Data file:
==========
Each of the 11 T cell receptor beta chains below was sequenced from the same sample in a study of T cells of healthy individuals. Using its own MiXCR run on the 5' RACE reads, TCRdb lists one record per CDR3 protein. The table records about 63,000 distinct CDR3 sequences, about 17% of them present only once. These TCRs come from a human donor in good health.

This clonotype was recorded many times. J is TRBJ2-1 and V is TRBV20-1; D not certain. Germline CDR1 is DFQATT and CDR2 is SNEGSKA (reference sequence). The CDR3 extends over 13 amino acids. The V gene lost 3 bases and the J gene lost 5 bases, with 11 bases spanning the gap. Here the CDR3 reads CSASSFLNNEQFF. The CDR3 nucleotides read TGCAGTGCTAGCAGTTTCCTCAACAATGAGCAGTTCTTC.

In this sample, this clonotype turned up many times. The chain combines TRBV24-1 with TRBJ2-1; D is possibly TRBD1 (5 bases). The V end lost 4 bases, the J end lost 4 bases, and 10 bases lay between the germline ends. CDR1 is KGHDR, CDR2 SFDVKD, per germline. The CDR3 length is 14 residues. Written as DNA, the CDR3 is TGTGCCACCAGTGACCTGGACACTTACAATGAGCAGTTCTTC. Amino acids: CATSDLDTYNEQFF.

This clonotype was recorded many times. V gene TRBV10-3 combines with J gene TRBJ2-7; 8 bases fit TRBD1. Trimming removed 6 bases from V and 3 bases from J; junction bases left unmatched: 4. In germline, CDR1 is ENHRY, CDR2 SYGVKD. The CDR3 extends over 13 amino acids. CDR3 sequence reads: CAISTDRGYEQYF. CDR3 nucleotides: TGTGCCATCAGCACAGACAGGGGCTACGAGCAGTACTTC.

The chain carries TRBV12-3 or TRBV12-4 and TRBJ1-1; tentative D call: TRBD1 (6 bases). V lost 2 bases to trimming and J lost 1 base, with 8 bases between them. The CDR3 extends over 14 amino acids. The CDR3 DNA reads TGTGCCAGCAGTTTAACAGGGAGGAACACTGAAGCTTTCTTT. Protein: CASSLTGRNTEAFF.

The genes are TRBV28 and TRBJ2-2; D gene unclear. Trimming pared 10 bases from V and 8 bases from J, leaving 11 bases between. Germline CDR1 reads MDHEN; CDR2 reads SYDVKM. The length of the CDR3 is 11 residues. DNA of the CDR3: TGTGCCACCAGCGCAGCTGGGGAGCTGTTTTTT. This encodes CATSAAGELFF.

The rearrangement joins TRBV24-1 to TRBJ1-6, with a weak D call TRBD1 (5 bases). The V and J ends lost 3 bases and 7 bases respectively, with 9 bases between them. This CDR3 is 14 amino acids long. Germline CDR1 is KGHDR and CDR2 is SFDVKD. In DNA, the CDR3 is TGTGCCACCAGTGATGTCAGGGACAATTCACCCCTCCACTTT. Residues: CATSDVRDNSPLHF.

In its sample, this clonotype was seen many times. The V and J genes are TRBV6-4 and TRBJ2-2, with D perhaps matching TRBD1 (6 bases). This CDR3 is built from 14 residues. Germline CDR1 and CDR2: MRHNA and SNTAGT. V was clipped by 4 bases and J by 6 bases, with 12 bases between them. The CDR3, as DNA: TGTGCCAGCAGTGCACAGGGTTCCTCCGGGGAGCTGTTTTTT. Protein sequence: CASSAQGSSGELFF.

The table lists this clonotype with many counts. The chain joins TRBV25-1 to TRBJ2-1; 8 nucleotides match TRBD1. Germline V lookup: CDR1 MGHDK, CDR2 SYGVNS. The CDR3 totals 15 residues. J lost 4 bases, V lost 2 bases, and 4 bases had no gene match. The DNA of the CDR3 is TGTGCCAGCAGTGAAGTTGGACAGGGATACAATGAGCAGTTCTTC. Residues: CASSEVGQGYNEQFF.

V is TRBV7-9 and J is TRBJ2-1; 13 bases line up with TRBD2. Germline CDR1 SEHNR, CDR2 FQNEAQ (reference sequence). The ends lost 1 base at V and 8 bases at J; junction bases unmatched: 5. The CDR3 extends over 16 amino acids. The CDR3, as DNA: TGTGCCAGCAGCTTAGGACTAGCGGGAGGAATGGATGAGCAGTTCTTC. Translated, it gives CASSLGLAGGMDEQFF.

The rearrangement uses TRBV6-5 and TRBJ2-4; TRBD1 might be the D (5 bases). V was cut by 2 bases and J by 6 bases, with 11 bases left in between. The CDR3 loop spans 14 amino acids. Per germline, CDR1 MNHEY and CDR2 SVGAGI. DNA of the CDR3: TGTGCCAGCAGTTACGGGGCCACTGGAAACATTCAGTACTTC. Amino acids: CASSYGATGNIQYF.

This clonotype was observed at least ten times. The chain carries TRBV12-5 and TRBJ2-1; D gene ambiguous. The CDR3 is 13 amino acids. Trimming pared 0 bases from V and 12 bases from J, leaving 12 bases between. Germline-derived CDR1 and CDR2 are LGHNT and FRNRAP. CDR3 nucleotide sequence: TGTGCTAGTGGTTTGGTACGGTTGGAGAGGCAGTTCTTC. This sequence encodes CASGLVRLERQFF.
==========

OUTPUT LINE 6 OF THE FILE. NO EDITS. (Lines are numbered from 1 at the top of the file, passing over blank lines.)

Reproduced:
The genes are TRBV28 and TRBJ2-2; D gene unclear. Trimming pared 10 bases from V and 8 bases from J, leaving 11 bases between. Germline CDR1 reads MDHEN; CDR2 reads SYDVKM. The length of the CDR3 is 11 residues. DNA of the CDR3: TGTGCCACCAGCGCAGCTGGGGAGCTGTTTTTT. This encodes CATSAAGELFF.